Venturing out on my first horticultural visit of the year, last Saturday I headed for Brogdale, home of the National Fruit Collection just outside Faversham in Kent. February being an ideal time to prune apple trees, my purpose was to attend a pruning demonstration, whereby a large Bramley apple tree left unpruned for the last six years would be re-shaped.
Bramley’s Seedling is still one of the UK’s best known cooking apples. The original tree was raised in 1809 from seed planted by a young girl Mary Ann Brailsford in her Nottinghamshire cottage garden. By the 1840s the cottage (and apple tree) were owned by one Matthew Bramley, a butcher, who allowed cuttings to be taken for commercial propagation by local nurseryman Henry Merryweather on condition that the trees bore his name.
The Bramley apple tree produces delicious fruit, but has some special requirements for successful cultivation. They are vigorous trees, needing a large space to grow well and are triploids meaning that they need two separate apple varieties nearby to ensure successful pollination.
The Bramley apple tree that greeted us at Brogdale was a confusing prospect – tall, asymmetric, with an over-abundance of sprawling branches. It was clear that pruning was required, but how to begin with such a tangle of growth?
Our guide, the horticulturalist and fruit tree specialist John Easton encouraged us to stand back from the tree, walk around it and examine it from every angle. We should also try to imagine the tree as it might appear from above – ideally up to five major branches would radiate out like the spokes of a wheel.
John identified two main problems with the tree. There were large branches shading the centre of the tree, preventing new shoots from developing, (which would eventually form a framework of new branches). The tree also had too many lateral shoots, causing the tree to be very congested.
We were then asked to suggest which large branches should come out, and after some deliberation, these branches were marked with tape at their junction with the trunk of the tree. John emphasised the importance of sticking to a decision about removing branches as a loss of confidence half way through the process could result in a tree that was unbalanced.
Using both a small hand held chainsaw and a pole mounted chainsaw, Martin (John’s assistant for the day) started to remove branches. John then used a pruning saw and secateurs to thin growth on the branches that we’d decided to keep and raise the level of the lowest of these so the crop would not be splashed with soil and the grass beneath could be mown easily. Under John’s guidance Martin next removed a vast quantity of 5 year old upright shoots from the centre of the tree, leaving those remaining with enough space to develop and bear fruit.
The pruned tree still had a wide spread, and while it might be tempting to tidy away the tips of the branches to make the tree neater, John explained why this should be avoided in a Bramley. As a partial tip-bearer, fruit is produced at the ends of the branches, and also on short spurs that appear along the fruiting laterals. As new, upright shoots develop the weight of the apple crop has the effect of ‘bringing down’ the branches which are quite flexible. But if the ends are removed this has a stiffening effect on the branch and interrupts the growth pattern of tree.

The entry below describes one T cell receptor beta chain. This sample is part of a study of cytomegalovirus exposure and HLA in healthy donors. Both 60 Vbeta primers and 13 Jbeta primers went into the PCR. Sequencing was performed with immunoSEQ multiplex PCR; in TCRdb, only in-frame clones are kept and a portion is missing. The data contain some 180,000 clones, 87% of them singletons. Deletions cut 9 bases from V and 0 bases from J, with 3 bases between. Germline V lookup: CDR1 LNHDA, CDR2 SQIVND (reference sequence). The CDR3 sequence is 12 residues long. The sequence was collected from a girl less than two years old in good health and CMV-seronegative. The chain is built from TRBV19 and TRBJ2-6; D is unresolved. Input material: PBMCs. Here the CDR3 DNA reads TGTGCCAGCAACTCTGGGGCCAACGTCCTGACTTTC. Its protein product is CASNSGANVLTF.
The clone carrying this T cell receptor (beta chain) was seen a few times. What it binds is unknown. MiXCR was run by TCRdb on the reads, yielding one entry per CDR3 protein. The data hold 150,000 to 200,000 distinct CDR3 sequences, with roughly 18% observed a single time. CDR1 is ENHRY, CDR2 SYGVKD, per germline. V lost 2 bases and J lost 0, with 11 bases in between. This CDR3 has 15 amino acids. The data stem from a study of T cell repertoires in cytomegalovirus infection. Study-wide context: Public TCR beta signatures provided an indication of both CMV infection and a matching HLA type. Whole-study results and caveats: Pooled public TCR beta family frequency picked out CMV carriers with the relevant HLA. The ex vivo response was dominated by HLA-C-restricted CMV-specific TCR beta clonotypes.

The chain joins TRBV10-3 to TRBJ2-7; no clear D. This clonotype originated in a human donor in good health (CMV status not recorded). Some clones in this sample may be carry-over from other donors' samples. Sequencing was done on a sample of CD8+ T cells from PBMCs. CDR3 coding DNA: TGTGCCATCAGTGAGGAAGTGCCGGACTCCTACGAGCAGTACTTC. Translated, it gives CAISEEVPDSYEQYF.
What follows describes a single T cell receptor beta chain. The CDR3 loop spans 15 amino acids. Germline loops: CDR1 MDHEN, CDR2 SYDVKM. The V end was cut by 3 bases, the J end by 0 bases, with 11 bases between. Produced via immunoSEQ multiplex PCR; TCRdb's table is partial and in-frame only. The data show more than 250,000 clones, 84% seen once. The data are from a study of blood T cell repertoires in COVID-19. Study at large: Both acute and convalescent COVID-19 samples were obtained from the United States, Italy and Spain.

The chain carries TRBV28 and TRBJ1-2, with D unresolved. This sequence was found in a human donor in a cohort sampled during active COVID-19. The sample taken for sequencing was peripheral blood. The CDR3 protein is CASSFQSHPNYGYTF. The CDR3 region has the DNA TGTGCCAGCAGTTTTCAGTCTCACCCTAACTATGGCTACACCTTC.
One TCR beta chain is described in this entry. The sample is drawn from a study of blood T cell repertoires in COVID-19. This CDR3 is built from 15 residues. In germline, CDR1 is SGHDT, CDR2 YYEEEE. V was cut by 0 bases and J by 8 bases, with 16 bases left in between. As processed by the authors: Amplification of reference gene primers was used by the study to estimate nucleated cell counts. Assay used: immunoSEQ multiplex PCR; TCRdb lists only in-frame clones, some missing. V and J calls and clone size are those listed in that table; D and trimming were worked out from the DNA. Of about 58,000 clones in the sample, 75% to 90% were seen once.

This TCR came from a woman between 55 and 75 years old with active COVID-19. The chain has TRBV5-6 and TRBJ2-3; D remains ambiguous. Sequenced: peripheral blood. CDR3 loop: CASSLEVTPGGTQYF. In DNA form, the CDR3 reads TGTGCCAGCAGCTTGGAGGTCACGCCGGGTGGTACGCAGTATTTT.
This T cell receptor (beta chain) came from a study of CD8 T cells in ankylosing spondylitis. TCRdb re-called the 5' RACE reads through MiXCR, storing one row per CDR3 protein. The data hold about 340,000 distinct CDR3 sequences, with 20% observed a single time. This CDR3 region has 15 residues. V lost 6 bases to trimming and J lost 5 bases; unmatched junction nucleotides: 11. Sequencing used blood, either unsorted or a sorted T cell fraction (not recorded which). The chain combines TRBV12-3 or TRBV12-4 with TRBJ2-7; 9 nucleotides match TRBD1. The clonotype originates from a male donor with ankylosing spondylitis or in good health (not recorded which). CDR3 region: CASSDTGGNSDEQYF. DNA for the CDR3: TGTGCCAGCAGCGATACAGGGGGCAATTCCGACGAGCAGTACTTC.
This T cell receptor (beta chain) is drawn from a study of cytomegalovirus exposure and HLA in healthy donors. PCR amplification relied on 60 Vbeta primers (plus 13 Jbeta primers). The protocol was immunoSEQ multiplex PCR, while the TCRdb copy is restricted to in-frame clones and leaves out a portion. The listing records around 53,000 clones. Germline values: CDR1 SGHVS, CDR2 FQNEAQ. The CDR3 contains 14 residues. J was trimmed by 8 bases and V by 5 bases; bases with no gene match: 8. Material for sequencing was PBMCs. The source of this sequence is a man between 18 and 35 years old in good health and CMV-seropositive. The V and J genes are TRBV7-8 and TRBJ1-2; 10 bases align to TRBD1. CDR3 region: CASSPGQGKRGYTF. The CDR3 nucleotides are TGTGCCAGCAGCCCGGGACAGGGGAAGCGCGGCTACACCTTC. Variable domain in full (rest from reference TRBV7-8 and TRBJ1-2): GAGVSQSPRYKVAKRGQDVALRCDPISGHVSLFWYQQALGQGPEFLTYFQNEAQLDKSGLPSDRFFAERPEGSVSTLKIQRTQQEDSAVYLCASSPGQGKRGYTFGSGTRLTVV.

Finally, John explained the current thinking about the treatment of watershoots, which spring up in great numbers on the main branches and sometimes the tree trunk, where the sap flow is at its greatest. Rather than remove them all (for aesthetic purposes) he suggested removing a third entirely with a saw, cutting a third back to around three inches with a secateurs and bending in the final third to curtail their upward growth. He explained that the roughness of the saw cut damaged the tree cells more than a cleaner cut with secateurs, and stopped re-growth more effectively.
Ideally apple trees should be pruned on a three year cycle with a maximum of one third of the growth removed at any one time. John emphasised the importance of knowing when to stop – although there were more laterals that he could have removed, the danger of damaging the tree after the major work he had carried out was too great. And so it being time, as John put it, to ‘walk away from the tree’ we finished our day.
Brogdale Collections – home of the National Fruit Collection including over 2000 apple varieties
The Bramley Seedling Apple – the history of this much loved tree on Wikipedia
Oh my! That tree was a mess! It was pruned very differently from how I would have done it, with more of the smaller branches pruned out, but the remaining branches not pruned back. I prune everything back so the limbs can support the weight of the fruit. Leaving more smaller stems spreads the production out somewhat. My trees do not have all the spurs that this one has. (They are visible in the pictures even at a distance!) If they did, I might not leave so much of the smaller branches. I need to prune back an abandoned pippin apple that my grandmother got fruit from in the 1950s. My concern is that once it is renovated again, it will need to be pruned regularly afterward. If I leave it abandoned, it should not get any worse. I really want to prune it, but do not want to be obligated to maintain it, or trust someone else to maintain it.